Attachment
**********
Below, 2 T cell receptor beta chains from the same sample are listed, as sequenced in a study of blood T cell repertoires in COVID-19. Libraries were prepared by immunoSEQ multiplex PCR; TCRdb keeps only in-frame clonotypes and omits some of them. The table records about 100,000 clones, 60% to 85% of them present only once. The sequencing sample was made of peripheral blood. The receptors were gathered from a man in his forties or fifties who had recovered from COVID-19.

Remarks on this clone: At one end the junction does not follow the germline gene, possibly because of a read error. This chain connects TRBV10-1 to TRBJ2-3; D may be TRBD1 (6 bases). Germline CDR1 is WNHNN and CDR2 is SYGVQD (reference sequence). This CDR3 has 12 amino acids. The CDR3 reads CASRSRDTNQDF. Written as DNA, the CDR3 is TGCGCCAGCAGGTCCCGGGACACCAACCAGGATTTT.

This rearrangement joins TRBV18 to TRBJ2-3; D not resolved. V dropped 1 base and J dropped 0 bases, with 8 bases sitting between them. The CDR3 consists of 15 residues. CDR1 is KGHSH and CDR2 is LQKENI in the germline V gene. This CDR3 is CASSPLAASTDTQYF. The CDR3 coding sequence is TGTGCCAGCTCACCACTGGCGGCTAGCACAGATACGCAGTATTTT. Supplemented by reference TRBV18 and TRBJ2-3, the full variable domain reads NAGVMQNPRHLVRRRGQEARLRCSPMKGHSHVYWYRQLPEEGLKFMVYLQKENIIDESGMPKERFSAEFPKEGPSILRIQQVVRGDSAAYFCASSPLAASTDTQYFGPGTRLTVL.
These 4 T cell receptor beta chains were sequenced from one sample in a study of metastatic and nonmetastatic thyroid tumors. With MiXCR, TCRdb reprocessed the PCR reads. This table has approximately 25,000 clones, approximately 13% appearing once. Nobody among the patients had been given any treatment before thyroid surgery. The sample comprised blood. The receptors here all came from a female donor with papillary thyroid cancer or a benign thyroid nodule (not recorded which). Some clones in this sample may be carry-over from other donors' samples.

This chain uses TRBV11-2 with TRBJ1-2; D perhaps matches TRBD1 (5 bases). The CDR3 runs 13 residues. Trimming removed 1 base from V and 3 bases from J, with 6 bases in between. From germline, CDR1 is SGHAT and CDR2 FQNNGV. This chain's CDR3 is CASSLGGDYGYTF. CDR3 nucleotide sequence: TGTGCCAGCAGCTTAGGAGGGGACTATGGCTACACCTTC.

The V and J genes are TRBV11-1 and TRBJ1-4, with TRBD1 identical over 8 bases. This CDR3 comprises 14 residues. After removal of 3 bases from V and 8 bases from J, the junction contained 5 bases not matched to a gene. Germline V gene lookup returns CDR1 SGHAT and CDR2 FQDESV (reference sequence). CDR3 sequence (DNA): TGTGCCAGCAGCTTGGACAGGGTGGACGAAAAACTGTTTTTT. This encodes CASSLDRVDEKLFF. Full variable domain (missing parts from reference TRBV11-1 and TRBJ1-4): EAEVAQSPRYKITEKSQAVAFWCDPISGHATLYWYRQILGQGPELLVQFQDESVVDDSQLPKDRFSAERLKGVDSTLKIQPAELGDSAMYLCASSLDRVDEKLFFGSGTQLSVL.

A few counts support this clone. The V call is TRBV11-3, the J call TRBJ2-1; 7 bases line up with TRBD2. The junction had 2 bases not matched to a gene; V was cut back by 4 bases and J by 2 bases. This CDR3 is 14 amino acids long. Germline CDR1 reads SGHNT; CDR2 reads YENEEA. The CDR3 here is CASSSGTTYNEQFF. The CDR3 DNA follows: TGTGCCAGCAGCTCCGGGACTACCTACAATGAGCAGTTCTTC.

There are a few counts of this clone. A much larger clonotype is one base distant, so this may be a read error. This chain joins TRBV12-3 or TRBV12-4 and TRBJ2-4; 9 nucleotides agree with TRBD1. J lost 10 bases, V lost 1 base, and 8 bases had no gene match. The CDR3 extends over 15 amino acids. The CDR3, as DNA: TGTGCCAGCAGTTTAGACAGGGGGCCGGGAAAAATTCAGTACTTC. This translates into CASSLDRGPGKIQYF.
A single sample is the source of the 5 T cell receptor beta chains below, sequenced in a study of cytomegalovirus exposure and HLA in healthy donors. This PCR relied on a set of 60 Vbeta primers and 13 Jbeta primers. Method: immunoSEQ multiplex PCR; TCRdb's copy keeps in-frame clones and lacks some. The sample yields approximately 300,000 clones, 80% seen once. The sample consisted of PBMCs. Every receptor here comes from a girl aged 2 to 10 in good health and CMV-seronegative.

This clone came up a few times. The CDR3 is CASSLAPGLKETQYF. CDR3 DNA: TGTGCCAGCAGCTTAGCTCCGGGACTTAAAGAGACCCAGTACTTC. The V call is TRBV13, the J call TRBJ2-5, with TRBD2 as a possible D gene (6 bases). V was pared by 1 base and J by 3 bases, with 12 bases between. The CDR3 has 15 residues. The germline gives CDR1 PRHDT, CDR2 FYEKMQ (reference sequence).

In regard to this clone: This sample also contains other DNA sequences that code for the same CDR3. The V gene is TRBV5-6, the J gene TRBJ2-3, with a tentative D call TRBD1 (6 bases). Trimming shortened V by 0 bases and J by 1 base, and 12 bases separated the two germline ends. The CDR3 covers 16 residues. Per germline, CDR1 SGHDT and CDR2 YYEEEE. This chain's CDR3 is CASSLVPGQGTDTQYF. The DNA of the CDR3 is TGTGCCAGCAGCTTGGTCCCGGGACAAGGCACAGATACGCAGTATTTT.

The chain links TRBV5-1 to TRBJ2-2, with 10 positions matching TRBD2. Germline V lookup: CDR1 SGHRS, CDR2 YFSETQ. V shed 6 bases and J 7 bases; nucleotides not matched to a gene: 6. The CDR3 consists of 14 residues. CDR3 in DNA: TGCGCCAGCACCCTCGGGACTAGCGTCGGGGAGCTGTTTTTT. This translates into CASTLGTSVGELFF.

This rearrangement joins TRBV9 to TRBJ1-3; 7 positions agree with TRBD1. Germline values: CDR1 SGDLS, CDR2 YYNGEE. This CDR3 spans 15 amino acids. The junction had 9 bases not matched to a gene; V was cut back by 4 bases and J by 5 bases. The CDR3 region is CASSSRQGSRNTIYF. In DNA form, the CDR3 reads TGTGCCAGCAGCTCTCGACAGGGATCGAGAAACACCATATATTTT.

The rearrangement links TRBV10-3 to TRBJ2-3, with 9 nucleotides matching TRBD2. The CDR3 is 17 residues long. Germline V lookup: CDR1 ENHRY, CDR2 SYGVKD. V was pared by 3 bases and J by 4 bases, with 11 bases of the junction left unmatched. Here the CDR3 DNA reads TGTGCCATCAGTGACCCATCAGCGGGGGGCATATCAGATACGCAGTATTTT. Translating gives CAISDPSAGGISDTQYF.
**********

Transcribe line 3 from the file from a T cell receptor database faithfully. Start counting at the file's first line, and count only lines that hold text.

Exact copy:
This rearrangement joins TRBV18 to TRBJ2-3; D not resolved. V dropped 1 base and J dropped 0 bases, with 8 bases sitting between them. The CDR3 consists of 15 residues. CDR1 is KGHSH and CDR2 is LQKENI in the germline V gene. This CDR3 is CASSPLAASTDTQYF. The CDR3 coding sequence is TGTGCCAGCTCACCACTGGCGGCTAGCACAGATACGCAGTATTTT. Supplemented by reference TRBV18 and TRBJ2-3, the full variable domain reads NAGVMQNPRHLVRRRGQEARLRCSPMKGHSHVYWYRQLPEEGLKFMVYLQKENIIDESGMPKERFSAEFPKEGPSILRIQQVVRGDSAAYFCASSPLAASTDTQYFGPGTRLTVL.